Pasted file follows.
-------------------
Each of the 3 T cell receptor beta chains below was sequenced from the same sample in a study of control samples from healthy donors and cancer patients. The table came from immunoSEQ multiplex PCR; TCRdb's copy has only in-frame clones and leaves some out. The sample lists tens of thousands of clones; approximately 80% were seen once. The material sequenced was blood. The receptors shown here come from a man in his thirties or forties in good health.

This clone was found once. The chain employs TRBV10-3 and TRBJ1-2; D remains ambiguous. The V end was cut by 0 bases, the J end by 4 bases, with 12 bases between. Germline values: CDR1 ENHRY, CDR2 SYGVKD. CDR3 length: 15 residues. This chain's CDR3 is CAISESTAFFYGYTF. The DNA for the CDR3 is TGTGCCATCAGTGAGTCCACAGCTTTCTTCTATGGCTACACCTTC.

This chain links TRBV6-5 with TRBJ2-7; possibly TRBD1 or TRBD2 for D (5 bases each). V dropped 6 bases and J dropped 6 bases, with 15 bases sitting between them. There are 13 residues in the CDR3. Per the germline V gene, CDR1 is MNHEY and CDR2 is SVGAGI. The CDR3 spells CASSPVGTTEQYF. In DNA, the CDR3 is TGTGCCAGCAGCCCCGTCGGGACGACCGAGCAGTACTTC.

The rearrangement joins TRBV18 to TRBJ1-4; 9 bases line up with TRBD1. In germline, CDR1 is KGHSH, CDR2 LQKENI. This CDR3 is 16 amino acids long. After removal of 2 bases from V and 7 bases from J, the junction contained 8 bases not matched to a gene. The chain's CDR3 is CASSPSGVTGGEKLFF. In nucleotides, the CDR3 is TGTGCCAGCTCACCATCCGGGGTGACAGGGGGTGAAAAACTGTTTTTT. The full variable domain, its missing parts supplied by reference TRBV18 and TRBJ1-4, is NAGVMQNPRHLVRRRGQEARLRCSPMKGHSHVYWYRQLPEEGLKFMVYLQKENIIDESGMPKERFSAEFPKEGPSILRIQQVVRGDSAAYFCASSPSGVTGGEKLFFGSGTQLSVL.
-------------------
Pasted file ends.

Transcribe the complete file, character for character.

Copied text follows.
Each of the 3 T cell receptor beta chains below was sequenced from the same sample in a study of control samples from healthy donors and cancer patients. The table came from immunoSEQ multiplex PCR; TCRdb's copy has only in-frame clones and leaves some out. The sample lists tens of thousands of clones; approximately 80% were seen once. The material sequenced was blood. The receptors shown here come from a man in his thirties or forties in good health.

This clone was found once. The chain employs TRBV10-3 and TRBJ1-2; D remains ambiguous. The V end was cut by 0 bases, the J end by 4 bases, with 12 bases between. Germline values: CDR1 ENHRY, CDR2 SYGVKD. CDR3 length: 15 residues. This chain's CDR3 is CAISESTAFFYGYTF. The DNA for the CDR3 is TGTGCCATCAGTGAGTCCACAGCTTTCTTCTATGGCTACACCTTC.

This chain links TRBV6-5 with TRBJ2-7; possibly TRBD1 or TRBD2 for D (5 bases each). V dropped 6 bases and J dropped 6 bases, with 15 bases sitting between them. There are 13 residues in the CDR3. Per the germline V gene, CDR1 is MNHEY and CDR2 is SVGAGI. The CDR3 spells CASSPVGTTEQYF. In DNA, the CDR3 is TGTGCCAGCAGCCCCGTCGGGACGACCGAGCAGTACTTC.

The rearrangement joins TRBV18 to TRBJ1-4; 9 bases line up with TRBD1. In germline, CDR1 is KGHSH, CDR2 LQKENI. This CDR3 is 16 amino acids long. After removal of 2 bases from V and 7 bases from J, the junction contained 8 bases not matched to a gene. The chain's CDR3 is CASSPSGVTGGEKLFF. In nucleotides, the CDR3 is TGTGCCAGCTCACCATCCGGGGTGACAGGGGGTGAAAAACTGTTTTTT. The full variable domain, its missing parts supplied by reference TRBV18 and TRBJ1-4, is NAGVMQNPRHLVRRRGQEARLRCSPMKGHSHVYWYRQLPEEGLKFMVYLQKENIIDESGMPKERFSAEFPKEGPSILRIQQVVRGDSAAYFCASSPSGVTGGEKLFFGSGTQLSVL.